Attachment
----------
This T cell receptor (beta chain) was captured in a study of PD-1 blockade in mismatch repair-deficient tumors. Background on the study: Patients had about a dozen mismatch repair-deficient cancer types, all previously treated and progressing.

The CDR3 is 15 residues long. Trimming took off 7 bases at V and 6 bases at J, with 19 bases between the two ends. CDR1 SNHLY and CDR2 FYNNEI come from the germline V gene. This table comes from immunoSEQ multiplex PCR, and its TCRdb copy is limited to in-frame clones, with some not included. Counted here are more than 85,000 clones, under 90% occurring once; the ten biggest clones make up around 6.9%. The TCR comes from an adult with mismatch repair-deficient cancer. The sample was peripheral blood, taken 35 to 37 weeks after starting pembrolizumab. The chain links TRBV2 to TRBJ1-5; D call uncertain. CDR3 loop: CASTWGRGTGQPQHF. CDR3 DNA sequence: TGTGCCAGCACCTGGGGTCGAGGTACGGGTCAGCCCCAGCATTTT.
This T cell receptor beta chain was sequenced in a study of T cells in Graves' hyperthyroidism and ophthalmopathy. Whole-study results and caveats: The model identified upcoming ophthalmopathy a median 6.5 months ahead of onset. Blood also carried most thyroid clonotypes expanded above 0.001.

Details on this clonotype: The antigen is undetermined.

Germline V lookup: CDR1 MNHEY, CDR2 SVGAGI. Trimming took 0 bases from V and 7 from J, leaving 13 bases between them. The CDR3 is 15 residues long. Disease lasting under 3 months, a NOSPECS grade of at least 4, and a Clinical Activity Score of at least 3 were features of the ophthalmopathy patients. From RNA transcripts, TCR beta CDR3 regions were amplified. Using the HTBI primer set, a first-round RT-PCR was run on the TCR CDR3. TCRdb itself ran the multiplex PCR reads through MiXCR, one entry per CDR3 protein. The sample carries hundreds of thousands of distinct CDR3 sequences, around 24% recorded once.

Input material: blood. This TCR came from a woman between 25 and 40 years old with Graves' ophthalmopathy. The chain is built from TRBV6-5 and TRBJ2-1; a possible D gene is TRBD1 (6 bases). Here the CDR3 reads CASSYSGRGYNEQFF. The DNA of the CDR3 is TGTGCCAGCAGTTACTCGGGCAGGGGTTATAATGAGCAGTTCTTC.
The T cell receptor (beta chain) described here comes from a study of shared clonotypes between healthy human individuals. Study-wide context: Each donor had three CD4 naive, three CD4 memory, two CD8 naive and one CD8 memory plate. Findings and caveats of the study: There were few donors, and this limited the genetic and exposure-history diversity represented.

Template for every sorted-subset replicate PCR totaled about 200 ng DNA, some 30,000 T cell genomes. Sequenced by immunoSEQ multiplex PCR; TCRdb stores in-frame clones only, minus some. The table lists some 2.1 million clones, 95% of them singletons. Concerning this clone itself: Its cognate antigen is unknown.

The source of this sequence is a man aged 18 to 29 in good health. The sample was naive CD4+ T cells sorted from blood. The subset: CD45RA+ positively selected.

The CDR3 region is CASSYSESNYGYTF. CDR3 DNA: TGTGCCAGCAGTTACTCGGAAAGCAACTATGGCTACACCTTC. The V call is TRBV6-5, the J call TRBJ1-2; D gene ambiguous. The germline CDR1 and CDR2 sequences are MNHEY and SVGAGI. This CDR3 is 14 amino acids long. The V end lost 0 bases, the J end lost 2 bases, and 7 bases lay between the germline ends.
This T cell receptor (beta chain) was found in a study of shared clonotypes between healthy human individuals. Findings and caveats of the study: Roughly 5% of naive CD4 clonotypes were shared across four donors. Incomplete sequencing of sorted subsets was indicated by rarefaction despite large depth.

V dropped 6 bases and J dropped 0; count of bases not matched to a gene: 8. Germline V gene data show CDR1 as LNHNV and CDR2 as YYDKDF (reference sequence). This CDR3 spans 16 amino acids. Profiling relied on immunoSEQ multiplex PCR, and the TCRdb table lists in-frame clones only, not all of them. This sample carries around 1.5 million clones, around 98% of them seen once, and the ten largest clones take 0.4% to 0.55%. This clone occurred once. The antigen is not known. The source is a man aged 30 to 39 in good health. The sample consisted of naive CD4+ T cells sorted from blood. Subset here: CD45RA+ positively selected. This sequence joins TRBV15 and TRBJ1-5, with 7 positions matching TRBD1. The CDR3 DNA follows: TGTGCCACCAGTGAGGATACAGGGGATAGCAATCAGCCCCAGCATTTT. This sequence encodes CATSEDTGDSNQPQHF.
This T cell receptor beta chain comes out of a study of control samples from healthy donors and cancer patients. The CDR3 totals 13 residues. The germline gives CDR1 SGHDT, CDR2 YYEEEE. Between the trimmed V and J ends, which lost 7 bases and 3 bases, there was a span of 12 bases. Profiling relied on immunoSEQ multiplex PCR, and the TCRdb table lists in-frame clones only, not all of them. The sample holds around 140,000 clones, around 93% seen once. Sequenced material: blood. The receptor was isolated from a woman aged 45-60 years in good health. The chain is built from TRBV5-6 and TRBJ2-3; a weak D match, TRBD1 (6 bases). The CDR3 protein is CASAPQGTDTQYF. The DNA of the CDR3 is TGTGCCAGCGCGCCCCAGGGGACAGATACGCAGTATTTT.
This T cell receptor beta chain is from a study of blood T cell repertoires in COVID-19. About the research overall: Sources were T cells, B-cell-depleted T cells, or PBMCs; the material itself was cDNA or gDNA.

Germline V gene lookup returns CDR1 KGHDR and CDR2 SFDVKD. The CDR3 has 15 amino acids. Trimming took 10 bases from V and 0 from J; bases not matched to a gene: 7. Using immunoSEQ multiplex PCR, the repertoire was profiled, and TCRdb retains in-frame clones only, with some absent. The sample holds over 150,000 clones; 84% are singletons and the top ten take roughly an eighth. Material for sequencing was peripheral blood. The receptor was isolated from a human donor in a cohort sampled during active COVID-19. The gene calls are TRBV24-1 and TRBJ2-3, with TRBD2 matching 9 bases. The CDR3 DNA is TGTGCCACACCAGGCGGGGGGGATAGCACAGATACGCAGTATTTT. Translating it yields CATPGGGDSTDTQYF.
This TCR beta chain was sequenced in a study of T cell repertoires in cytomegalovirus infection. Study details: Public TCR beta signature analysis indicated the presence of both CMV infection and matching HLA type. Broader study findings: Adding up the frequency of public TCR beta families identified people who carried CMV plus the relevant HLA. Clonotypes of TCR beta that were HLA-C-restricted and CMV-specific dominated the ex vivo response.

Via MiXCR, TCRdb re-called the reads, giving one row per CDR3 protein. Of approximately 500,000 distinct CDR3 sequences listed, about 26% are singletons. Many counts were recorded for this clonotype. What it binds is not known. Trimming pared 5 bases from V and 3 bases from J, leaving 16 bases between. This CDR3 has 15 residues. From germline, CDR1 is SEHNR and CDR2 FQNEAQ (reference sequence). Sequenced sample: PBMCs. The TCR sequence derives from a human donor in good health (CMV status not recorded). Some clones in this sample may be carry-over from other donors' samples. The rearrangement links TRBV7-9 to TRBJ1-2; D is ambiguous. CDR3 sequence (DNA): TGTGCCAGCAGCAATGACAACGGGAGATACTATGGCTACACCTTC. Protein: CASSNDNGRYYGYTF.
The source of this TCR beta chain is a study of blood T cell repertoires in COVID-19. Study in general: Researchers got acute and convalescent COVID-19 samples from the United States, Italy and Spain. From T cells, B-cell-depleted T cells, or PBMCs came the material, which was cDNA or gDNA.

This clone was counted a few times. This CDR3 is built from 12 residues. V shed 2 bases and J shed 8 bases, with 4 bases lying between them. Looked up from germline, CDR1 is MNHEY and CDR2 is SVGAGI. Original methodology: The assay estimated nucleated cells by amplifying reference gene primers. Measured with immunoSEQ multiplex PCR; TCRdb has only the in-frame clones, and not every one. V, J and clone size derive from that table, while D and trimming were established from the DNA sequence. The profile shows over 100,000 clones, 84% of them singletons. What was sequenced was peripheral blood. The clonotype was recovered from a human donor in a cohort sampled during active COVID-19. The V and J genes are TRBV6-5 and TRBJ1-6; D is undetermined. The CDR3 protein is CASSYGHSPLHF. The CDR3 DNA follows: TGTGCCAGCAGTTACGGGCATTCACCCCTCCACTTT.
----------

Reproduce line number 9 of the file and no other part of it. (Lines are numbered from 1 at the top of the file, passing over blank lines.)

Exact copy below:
The source of this sequence is a man aged 18 to 29 in good health. The sample was naive CD4+ T cells sorted from blood. The subset: CD45RA+ positively selected.